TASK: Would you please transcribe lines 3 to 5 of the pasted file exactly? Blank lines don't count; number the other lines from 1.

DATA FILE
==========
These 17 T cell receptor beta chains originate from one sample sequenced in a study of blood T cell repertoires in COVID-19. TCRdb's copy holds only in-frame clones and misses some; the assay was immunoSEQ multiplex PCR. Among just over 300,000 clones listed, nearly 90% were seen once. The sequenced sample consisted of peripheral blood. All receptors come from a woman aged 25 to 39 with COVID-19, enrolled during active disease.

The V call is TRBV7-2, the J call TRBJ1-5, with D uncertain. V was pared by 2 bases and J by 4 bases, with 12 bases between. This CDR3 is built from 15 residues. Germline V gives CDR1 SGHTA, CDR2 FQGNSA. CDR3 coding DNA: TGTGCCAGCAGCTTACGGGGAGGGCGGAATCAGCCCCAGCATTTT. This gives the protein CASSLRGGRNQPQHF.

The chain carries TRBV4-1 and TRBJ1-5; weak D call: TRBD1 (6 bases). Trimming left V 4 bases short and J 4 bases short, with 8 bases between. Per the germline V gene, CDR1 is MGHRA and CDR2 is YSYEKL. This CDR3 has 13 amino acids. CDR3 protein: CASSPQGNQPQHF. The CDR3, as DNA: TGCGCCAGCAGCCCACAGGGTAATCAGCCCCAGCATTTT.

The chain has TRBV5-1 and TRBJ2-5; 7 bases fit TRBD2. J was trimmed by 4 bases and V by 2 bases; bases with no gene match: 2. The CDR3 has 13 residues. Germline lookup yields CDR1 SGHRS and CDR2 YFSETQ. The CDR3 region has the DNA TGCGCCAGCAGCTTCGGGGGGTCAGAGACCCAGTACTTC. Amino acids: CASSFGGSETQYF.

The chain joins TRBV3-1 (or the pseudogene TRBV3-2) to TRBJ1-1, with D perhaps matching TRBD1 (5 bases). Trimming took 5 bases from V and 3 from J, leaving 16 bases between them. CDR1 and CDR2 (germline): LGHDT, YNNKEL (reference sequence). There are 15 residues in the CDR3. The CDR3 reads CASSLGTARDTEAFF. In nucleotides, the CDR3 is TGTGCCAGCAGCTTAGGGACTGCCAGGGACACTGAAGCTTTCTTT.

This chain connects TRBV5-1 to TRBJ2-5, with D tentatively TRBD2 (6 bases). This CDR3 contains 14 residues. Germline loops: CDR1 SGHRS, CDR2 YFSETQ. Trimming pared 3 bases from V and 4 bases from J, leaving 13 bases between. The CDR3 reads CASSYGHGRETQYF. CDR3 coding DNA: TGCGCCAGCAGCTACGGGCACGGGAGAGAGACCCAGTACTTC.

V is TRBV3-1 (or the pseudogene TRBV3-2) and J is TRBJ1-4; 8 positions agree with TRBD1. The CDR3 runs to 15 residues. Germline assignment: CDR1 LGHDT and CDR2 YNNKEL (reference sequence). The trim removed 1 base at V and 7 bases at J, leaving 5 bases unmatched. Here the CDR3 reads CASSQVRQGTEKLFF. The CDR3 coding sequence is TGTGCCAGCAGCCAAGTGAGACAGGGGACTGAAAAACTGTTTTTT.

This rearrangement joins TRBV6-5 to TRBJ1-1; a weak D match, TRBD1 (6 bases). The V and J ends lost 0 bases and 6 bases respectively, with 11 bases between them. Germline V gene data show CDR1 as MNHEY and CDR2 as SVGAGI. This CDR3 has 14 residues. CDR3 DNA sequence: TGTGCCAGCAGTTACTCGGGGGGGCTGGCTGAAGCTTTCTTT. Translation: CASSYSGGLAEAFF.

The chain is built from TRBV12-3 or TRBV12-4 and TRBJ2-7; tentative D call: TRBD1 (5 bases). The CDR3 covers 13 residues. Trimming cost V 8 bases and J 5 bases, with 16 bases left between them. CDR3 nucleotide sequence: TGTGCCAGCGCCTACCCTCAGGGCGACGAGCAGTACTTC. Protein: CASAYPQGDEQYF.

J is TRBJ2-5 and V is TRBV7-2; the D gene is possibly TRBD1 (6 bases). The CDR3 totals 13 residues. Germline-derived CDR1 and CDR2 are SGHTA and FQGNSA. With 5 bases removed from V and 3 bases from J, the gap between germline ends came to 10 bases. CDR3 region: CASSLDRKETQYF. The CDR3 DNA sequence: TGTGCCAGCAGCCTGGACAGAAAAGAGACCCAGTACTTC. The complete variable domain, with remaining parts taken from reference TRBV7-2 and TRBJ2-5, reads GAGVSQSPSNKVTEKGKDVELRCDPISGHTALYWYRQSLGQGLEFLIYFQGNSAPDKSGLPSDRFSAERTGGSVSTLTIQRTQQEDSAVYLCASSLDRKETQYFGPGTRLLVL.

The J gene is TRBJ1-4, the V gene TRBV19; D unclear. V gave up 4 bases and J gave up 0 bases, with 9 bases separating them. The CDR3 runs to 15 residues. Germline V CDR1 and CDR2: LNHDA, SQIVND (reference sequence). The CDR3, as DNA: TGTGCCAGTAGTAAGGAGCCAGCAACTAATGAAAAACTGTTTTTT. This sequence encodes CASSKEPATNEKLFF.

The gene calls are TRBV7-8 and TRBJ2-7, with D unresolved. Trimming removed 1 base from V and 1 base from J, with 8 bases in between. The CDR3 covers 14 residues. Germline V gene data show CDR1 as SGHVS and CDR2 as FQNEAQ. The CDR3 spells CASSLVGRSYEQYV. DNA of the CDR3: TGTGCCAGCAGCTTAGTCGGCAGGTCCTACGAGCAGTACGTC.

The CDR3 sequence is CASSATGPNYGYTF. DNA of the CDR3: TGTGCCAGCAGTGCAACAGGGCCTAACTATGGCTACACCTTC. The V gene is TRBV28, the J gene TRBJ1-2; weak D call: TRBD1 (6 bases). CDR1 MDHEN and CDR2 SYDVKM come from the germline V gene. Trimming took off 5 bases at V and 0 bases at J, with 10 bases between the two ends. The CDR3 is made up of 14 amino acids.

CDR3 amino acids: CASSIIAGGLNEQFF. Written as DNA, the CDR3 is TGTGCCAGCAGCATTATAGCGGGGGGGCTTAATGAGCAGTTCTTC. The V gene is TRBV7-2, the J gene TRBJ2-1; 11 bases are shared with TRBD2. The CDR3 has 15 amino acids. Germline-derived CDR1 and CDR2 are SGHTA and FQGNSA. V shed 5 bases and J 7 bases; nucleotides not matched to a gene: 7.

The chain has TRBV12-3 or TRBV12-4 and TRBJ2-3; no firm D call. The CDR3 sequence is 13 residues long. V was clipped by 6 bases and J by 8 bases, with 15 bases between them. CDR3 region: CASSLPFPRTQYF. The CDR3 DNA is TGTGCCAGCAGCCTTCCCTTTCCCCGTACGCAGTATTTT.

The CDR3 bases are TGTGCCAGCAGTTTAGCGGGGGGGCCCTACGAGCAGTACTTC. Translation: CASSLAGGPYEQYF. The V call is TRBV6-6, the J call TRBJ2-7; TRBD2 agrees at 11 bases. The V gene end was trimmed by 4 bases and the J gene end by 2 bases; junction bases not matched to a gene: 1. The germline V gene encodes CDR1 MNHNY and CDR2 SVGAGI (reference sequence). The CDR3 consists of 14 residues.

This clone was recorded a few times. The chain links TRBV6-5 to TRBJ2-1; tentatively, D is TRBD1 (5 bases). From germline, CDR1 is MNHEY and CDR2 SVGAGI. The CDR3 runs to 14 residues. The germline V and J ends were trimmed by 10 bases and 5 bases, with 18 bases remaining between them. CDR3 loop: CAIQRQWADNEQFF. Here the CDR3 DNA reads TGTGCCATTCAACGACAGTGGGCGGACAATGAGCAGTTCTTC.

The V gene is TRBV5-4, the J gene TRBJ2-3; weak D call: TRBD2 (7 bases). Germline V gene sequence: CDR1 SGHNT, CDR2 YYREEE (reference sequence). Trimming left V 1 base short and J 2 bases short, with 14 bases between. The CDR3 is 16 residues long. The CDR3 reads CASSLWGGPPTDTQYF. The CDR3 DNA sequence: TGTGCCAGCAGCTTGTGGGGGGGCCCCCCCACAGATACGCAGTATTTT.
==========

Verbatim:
The chain carries TRBV4-1 and TRBJ1-5; weak D call: TRBD1 (6 bases). Trimming left V 4 bases short and J 4 bases short, with 8 bases between. Per the germline V gene, CDR1 is MGHRA and CDR2 is YSYEKL. This CDR3 has 13 amino acids. CDR3 protein: CASSPQGNQPQHF. The CDR3, as DNA: TGCGCCAGCAGCCCACAGGGTAATCAGCCCCAGCATTTT.

The chain has TRBV5-1 and TRBJ2-5; 7 bases fit TRBD2. J was trimmed by 4 bases and V by 2 bases; bases with no gene match: 2. The CDR3 has 13 residues. Germline lookup yields CDR1 SGHRS and CDR2 YFSETQ. The CDR3 region has the DNA TGCGCCAGCAGCTTCGGGGGGTCAGAGACCCAGTACTTC. Amino acids: CASSFGGSETQYF.

The chain joins TRBV3-1 (or the pseudogene TRBV3-2) to TRBJ1-1, with D perhaps matching TRBD1 (5 bases). Trimming took 5 bases from V and 3 from J, leaving 16 bases between them. CDR1 and CDR2 (germline): LGHDT, YNNKEL (reference sequence). There are 15 residues in the CDR3. The CDR3 reads CASSLGTARDTEAFF. In nucleotides, the CDR3 is TGTGCCAGCAGCTTAGGGACTGCCAGGGACACTGAAGCTTTCTTT.